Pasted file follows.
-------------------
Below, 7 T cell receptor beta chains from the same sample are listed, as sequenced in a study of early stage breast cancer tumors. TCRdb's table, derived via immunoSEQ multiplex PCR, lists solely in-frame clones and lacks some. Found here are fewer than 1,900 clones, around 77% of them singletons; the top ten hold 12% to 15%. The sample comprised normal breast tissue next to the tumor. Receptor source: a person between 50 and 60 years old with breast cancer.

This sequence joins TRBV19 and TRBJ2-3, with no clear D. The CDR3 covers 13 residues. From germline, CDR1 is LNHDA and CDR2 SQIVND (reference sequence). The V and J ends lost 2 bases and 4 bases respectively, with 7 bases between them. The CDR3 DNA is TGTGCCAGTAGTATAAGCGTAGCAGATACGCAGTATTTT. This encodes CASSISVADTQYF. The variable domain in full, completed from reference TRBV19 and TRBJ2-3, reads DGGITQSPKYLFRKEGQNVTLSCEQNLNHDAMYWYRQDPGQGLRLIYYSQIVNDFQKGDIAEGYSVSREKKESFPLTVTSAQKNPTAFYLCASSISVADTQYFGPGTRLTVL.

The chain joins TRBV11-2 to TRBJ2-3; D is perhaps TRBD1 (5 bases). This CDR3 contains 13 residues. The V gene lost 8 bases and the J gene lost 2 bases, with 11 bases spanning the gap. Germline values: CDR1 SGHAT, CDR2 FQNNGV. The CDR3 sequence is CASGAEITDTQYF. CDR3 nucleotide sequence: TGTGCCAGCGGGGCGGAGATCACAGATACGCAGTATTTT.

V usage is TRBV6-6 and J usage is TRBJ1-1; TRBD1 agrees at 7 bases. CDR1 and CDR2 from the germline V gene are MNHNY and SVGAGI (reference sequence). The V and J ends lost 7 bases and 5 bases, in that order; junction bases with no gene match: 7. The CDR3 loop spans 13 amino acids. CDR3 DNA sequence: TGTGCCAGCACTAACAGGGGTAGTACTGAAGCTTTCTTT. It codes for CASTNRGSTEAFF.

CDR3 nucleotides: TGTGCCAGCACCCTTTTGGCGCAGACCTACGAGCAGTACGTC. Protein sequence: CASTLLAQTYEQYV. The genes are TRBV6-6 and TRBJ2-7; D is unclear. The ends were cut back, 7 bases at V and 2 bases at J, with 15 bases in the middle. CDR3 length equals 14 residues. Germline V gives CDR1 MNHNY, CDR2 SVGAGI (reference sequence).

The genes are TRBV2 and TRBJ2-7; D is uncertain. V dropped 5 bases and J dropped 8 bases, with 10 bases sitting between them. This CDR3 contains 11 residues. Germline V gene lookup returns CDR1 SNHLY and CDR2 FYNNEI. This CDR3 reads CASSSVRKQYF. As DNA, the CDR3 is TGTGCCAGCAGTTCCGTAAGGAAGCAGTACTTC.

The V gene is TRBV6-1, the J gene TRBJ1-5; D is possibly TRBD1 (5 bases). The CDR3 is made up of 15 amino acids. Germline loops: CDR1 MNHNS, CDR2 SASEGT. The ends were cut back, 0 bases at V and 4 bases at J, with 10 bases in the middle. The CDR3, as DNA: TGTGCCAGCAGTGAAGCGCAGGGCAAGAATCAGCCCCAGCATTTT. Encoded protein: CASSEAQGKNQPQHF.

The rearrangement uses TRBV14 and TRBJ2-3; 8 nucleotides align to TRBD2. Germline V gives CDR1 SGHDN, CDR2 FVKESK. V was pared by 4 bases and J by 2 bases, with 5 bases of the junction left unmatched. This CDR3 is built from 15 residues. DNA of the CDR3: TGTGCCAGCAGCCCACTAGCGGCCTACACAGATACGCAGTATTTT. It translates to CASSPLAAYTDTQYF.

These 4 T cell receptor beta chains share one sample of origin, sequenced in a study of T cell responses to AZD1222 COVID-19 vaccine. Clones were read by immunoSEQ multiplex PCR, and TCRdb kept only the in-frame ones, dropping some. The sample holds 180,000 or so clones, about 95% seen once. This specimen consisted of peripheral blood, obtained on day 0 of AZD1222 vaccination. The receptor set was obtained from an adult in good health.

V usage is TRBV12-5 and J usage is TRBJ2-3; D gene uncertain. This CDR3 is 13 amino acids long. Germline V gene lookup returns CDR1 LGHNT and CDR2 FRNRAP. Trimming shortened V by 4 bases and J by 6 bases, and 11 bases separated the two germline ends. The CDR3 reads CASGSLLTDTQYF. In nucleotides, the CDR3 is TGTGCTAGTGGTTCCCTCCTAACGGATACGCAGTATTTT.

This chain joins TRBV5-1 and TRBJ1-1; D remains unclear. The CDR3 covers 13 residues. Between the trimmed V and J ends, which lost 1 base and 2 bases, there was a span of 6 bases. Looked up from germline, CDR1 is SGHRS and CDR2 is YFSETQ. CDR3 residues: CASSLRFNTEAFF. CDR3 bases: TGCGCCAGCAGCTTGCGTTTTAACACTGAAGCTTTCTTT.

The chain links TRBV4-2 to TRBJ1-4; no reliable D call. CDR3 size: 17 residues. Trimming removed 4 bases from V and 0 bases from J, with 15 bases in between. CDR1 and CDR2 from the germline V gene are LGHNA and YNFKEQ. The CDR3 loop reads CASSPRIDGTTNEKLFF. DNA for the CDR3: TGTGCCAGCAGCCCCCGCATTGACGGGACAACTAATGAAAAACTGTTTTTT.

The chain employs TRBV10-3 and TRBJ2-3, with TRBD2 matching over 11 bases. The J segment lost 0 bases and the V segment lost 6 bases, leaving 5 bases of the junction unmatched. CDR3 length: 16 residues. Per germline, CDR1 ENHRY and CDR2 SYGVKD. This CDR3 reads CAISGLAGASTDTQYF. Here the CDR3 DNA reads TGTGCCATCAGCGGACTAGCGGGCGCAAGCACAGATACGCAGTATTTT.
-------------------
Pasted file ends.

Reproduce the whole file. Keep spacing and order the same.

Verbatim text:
Below, 7 T cell receptor beta chains from the same sample are listed, as sequenced in a study of early stage breast cancer tumors. TCRdb's table, derived via immunoSEQ multiplex PCR, lists solely in-frame clones and lacks some. Found here are fewer than 1,900 clones, around 77% of them singletons; the top ten hold 12% to 15%. The sample comprised normal breast tissue next to the tumor. Receptor source: a person between 50 and 60 years old with breast cancer.

This sequence joins TRBV19 and TRBJ2-3, with no clear D. The CDR3 covers 13 residues. From germline, CDR1 is LNHDA and CDR2 SQIVND (reference sequence). The V and J ends lost 2 bases and 4 bases respectively, with 7 bases between them. The CDR3 DNA is TGTGCCAGTAGTATAAGCGTAGCAGATACGCAGTATTTT. This encodes CASSISVADTQYF. The variable domain in full, completed from reference TRBV19 and TRBJ2-3, reads DGGITQSPKYLFRKEGQNVTLSCEQNLNHDAMYWYRQDPGQGLRLIYYSQIVNDFQKGDIAEGYSVSREKKESFPLTVTSAQKNPTAFYLCASSISVADTQYFGPGTRLTVL.

The chain joins TRBV11-2 to TRBJ2-3; D is perhaps TRBD1 (5 bases). This CDR3 contains 13 residues. The V gene lost 8 bases and the J gene lost 2 bases, with 11 bases spanning the gap. Germline values: CDR1 SGHAT, CDR2 FQNNGV. The CDR3 sequence is CASGAEITDTQYF. CDR3 nucleotide sequence: TGTGCCAGCGGGGCGGAGATCACAGATACGCAGTATTTT.

V usage is TRBV6-6 and J usage is TRBJ1-1; TRBD1 agrees at 7 bases. CDR1 and CDR2 from the germline V gene are MNHNY and SVGAGI (reference sequence). The V and J ends lost 7 bases and 5 bases, in that order; junction bases with no gene match: 7. The CDR3 loop spans 13 amino acids. CDR3 DNA sequence: TGTGCCAGCACTAACAGGGGTAGTACTGAAGCTTTCTTT. It codes for CASTNRGSTEAFF.

CDR3 nucleotides: TGTGCCAGCACCCTTTTGGCGCAGACCTACGAGCAGTACGTC. Protein sequence: CASTLLAQTYEQYV. The genes are TRBV6-6 and TRBJ2-7; D is unclear. The ends were cut back, 7 bases at V and 2 bases at J, with 15 bases in the middle. CDR3 length equals 14 residues. Germline V gives CDR1 MNHNY, CDR2 SVGAGI (reference sequence).

The genes are TRBV2 and TRBJ2-7; D is uncertain. V dropped 5 bases and J dropped 8 bases, with 10 bases sitting between them. This CDR3 contains 11 residues. Germline V gene lookup returns CDR1 SNHLY and CDR2 FYNNEI. This CDR3 reads CASSSVRKQYF. As DNA, the CDR3 is TGTGCCAGCAGTTCCGTAAGGAAGCAGTACTTC.

The V gene is TRBV6-1, the J gene TRBJ1-5; D is possibly TRBD1 (5 bases). The CDR3 is made up of 15 amino acids. Germline loops: CDR1 MNHNS, CDR2 SASEGT. The ends were cut back, 0 bases at V and 4 bases at J, with 10 bases in the middle. The CDR3, as DNA: TGTGCCAGCAGTGAAGCGCAGGGCAAGAATCAGCCCCAGCATTTT. Encoded protein: CASSEAQGKNQPQHF.

The rearrangement uses TRBV14 and TRBJ2-3; 8 nucleotides align to TRBD2. Germline V gives CDR1 SGHDN, CDR2 FVKESK. V was pared by 4 bases and J by 2 bases, with 5 bases of the junction left unmatched. This CDR3 is built from 15 residues. DNA of the CDR3: TGTGCCAGCAGCCCACTAGCGGCCTACACAGATACGCAGTATTTT. It translates to CASSPLAAYTDTQYF.

These 4 T cell receptor beta chains share one sample of origin, sequenced in a study of T cell responses to AZD1222 COVID-19 vaccine. Clones were read by immunoSEQ multiplex PCR, and TCRdb kept only the in-frame ones, dropping some. The sample holds 180,000 or so clones, about 95% seen once. This specimen consisted of peripheral blood, obtained on day 0 of AZD1222 vaccination. The receptor set was obtained from an adult in good health.

V usage is TRBV12-5 and J usage is TRBJ2-3; D gene uncertain. This CDR3 is 13 amino acids long. Germline V gene lookup returns CDR1 LGHNT and CDR2 FRNRAP. Trimming shortened V by 4 bases and J by 6 bases, and 11 bases separated the two germline ends. The CDR3 reads CASGSLLTDTQYF. In nucleotides, the CDR3 is TGTGCTAGTGGTTCCCTCCTAACGGATACGCAGTATTTT.

This chain joins TRBV5-1 and TRBJ1-1; D remains unclear. The CDR3 covers 13 residues. Between the trimmed V and J ends, which lost 1 base and 2 bases, there was a span of 6 bases. Looked up from germline, CDR1 is SGHRS and CDR2 is YFSETQ. CDR3 residues: CASSLRFNTEAFF. CDR3 bases: TGCGCCAGCAGCTTGCGTTTTAACACTGAAGCTTTCTTT.

The chain links TRBV4-2 to TRBJ1-4; no reliable D call. CDR3 size: 17 residues. Trimming removed 4 bases from V and 0 bases from J, with 15 bases in between. CDR1 and CDR2 from the germline V gene are LGHNA and YNFKEQ. The CDR3 loop reads CASSPRIDGTTNEKLFF. DNA for the CDR3: TGTGCCAGCAGCCCCCGCATTGACGGGACAACTAATGAAAAACTGTTTTTT.

The chain employs TRBV10-3 and TRBJ2-3, with TRBD2 matching over 11 bases. The J segment lost 0 bases and the V segment lost 6 bases, leaving 5 bases of the junction unmatched. CDR3 length: 16 residues. Per germline, CDR1 ENHRY and CDR2 SYGVKD. This CDR3 reads CAISGLAGASTDTQYF. Here the CDR3 DNA reads TGTGCCATCAGCGGACTAGCGGGCGCAAGCACAGATACGCAGTATTTT.